|Father’s Day||03.20.09 at 12:20 pm ET|
As mentioned earlier, Red Sox manager Terry Francona is away from the club today to attend his son Nick’s graduation from U.S. Marine Corps Officer Training School. But Francona is not the only proud parent today on the Red Sox staff.
Pitching coach John Farrell‘s son, Jeremy, is part of the Pirates’ traveling roster today. Jeremy Farrell was selected out of the University of Virginia in the eighth round of last year’s draft. He hit .287 with a .351 OBP and .381 slugging mark in Short-Season A-ball last year, and is making his second trip in major-league exhibition games this spring, following a plate appearance (a walk) against the Yankees. The third baseman is likely slated to start the year in the Pirates’ Low-A affiliate in West Virginia. Read the rest of this entry »
|Buchholz has that sinking feeling||03.20.09 at 9:54 am ET|
Asked to define the difference in Clay Buchholz this spring as opposed to last, Red Sox bench coach Brad Mills cited two elements: more “giddy-up” on his fastball, and a vastly improved mound presence. Last year, team officials were disconcerted by the constant pick-off throws to first made by Buchholz (a pitcher whose quick time to the plate already allows him to hold runners well), a sign of his confusion while on the hill.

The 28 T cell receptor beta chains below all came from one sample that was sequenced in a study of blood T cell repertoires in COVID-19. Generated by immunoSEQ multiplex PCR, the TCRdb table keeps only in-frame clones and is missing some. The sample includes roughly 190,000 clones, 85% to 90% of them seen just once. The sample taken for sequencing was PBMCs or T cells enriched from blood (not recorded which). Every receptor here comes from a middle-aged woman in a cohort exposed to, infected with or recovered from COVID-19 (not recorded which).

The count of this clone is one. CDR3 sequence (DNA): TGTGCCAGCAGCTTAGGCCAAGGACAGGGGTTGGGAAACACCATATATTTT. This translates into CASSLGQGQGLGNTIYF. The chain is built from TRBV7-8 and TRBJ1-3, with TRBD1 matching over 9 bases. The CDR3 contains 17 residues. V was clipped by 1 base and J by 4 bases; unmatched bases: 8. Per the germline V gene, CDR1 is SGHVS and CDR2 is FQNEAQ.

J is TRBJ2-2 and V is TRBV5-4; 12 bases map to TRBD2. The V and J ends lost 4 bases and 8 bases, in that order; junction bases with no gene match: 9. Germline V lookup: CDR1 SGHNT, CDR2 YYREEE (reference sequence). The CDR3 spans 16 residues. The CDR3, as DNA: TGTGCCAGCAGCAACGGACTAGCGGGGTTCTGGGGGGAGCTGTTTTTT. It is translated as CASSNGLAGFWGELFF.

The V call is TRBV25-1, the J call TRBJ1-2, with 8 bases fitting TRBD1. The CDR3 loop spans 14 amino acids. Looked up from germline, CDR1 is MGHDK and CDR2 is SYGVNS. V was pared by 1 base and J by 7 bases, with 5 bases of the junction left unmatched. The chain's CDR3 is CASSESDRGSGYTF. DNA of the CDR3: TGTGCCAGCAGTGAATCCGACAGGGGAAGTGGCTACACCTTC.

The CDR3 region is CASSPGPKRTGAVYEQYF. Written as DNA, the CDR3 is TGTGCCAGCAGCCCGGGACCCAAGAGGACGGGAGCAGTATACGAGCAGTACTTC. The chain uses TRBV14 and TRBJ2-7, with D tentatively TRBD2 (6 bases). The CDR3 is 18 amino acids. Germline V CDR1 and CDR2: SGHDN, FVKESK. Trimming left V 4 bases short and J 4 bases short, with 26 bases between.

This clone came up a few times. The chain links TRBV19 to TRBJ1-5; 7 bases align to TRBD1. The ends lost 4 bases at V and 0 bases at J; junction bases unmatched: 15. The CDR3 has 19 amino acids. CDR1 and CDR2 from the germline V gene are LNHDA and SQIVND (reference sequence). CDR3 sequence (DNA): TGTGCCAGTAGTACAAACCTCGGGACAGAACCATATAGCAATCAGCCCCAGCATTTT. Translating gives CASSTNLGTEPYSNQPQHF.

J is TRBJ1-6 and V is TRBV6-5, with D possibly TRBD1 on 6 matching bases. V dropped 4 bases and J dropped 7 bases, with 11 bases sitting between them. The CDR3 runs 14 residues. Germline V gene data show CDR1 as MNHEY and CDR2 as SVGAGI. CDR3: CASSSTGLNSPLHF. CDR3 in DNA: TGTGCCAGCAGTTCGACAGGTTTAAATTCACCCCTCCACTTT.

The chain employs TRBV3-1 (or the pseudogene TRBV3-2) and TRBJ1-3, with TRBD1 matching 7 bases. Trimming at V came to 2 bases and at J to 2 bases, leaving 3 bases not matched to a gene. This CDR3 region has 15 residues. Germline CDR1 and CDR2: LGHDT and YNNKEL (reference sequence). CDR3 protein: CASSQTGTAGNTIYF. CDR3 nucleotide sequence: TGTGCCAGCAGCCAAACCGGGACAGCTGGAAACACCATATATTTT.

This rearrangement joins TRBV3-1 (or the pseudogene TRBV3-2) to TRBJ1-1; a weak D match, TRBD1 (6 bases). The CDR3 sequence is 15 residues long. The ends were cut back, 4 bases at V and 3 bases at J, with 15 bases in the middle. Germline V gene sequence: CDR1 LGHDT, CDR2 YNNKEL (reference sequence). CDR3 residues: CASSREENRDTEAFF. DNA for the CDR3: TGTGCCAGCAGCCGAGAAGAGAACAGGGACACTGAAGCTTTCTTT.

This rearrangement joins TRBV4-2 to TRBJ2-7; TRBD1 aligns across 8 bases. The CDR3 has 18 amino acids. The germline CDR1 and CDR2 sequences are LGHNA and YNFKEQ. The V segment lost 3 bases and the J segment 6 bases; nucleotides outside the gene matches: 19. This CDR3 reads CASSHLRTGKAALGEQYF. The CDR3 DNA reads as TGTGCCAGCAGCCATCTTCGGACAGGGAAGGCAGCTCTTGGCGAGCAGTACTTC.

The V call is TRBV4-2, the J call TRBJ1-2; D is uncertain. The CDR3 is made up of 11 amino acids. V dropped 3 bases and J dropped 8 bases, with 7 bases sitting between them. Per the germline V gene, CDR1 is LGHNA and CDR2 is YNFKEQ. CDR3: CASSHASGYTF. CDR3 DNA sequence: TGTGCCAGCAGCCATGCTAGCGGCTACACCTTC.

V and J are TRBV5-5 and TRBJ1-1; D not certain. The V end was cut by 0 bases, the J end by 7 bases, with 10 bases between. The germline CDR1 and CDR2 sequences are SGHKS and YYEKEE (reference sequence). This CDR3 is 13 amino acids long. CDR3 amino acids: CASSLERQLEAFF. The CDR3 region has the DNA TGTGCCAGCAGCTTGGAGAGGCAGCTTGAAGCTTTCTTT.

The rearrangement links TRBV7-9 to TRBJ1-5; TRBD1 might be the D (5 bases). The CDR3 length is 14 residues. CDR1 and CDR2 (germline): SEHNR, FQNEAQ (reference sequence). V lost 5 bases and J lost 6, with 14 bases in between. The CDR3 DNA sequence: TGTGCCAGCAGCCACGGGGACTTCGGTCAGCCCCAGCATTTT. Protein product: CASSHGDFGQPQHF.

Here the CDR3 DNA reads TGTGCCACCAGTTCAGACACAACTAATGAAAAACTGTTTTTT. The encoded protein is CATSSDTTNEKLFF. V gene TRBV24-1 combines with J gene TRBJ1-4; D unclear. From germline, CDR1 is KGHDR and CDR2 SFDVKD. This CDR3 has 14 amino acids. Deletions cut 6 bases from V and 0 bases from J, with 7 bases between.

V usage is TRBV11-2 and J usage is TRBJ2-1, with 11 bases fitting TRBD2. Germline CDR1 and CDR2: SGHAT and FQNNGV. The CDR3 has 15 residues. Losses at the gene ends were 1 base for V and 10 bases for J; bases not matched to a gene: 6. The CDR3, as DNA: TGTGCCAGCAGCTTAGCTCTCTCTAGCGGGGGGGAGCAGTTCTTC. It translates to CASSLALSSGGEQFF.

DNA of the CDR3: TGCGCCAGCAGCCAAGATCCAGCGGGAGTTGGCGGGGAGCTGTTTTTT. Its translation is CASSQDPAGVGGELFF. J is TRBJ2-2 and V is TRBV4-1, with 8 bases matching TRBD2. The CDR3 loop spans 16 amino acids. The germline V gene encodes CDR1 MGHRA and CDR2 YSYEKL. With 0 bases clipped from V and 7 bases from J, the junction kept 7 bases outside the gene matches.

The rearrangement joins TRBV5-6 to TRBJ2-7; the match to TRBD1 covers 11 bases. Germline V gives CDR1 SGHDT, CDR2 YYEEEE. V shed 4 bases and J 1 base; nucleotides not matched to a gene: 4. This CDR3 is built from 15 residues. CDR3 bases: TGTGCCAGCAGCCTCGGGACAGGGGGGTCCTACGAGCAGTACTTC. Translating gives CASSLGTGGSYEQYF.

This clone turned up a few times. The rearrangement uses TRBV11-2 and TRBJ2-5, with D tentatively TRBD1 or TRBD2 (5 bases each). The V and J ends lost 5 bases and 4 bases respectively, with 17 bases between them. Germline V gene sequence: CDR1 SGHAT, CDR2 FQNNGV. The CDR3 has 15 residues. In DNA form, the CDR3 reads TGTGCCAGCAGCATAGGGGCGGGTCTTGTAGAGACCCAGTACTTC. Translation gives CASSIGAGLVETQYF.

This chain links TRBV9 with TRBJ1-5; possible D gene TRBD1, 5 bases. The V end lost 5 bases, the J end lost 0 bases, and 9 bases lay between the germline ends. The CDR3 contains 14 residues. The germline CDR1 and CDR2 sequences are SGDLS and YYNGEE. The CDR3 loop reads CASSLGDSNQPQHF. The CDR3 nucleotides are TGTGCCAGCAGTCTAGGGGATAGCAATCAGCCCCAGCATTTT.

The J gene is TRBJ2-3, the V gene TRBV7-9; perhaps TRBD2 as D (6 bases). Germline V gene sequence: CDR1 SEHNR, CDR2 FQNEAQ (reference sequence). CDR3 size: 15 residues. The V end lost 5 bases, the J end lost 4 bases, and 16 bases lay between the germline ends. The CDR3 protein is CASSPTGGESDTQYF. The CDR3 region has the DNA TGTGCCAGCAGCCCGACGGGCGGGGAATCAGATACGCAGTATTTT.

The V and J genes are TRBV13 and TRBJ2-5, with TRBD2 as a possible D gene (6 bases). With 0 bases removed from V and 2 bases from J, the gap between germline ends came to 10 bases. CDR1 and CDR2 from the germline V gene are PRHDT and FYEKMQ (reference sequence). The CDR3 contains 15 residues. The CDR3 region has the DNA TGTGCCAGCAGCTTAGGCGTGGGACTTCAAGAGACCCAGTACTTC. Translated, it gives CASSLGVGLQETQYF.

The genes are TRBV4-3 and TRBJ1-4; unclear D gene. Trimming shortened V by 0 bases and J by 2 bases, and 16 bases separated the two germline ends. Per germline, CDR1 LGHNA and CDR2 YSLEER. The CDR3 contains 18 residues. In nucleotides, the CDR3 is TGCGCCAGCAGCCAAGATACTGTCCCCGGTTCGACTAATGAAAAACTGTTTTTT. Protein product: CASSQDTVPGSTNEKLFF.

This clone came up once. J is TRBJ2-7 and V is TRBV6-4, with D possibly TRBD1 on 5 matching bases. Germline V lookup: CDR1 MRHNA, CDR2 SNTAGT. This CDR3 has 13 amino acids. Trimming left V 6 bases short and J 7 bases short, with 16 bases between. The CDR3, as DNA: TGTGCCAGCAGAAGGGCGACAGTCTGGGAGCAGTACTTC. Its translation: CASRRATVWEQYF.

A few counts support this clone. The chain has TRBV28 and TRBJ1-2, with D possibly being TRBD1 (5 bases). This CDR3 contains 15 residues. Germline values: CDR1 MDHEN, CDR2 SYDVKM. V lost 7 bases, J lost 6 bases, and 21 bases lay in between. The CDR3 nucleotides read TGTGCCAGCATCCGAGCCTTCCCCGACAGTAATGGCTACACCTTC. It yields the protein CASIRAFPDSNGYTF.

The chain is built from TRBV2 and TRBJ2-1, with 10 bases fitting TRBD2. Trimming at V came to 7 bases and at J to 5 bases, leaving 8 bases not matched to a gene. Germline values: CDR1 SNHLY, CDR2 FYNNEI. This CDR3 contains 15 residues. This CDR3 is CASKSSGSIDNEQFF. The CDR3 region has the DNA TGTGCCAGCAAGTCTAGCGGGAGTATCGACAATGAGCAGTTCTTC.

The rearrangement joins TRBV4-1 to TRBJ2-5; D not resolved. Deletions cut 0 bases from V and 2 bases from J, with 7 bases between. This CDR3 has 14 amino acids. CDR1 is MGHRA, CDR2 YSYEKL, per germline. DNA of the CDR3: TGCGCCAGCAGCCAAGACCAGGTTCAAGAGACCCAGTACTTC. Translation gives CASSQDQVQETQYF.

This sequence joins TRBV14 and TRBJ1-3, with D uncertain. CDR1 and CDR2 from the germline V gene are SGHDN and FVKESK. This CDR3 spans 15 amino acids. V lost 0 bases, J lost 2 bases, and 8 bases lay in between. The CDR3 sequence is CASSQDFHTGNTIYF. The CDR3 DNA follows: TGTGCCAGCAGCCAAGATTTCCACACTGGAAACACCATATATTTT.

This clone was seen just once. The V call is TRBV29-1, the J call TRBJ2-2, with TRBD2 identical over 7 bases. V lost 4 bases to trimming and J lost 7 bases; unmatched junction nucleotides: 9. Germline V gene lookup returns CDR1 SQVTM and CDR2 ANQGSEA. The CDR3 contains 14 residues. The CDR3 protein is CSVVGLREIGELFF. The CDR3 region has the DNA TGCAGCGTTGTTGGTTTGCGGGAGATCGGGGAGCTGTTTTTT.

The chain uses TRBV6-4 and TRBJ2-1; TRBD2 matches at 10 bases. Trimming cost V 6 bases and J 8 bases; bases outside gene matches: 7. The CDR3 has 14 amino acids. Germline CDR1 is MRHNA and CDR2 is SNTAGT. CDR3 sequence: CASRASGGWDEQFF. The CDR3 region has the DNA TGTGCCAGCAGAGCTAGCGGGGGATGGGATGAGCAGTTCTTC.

This spring, Buchholz — who starts today against the Pirates — has been more asertive on the mound. Not only has he been more locked in on what he’s doing on the mound, but his mound strategy has progressed to the point where he is shaking off catcher Jason Varitek unless and until he sees the right fingers calling for the pitch that he wants to throw.
Yet one sign that Buchholz has been waiting for with some frequency is the two-seam fastball. It is a pitch that Buchholz says he used in the past, but with little conviction or effect.Not so this spring. Buchholz has been attacking both left-handers and right-handers with the pitch, and he’s been using it to both sides of the plate. The result has been a healthy diet of ground balls thus far this spring.
“I’ve been probably throwing it 90 percent of the time this year, just spotting up and making it move back on the outside corner of the plate to a right-hander or front-door to a left-hander. It’s been a good pitch for me. If I can have that pitch and throw that whenever I want, I think I’ll be a lot better off than I was last year,” Buchholz said a couple days ago. “(Before), I said I threw a two-seamer, but I don’t even know if it did anything. That’s a pitch that everybody throws. Now I can actually see why it’s different than a four-seam fastball. You could see the lesser amount of seams on the ball when I threw it, but now it’s like, when I let it go, I can feel it and see it on the outcome.”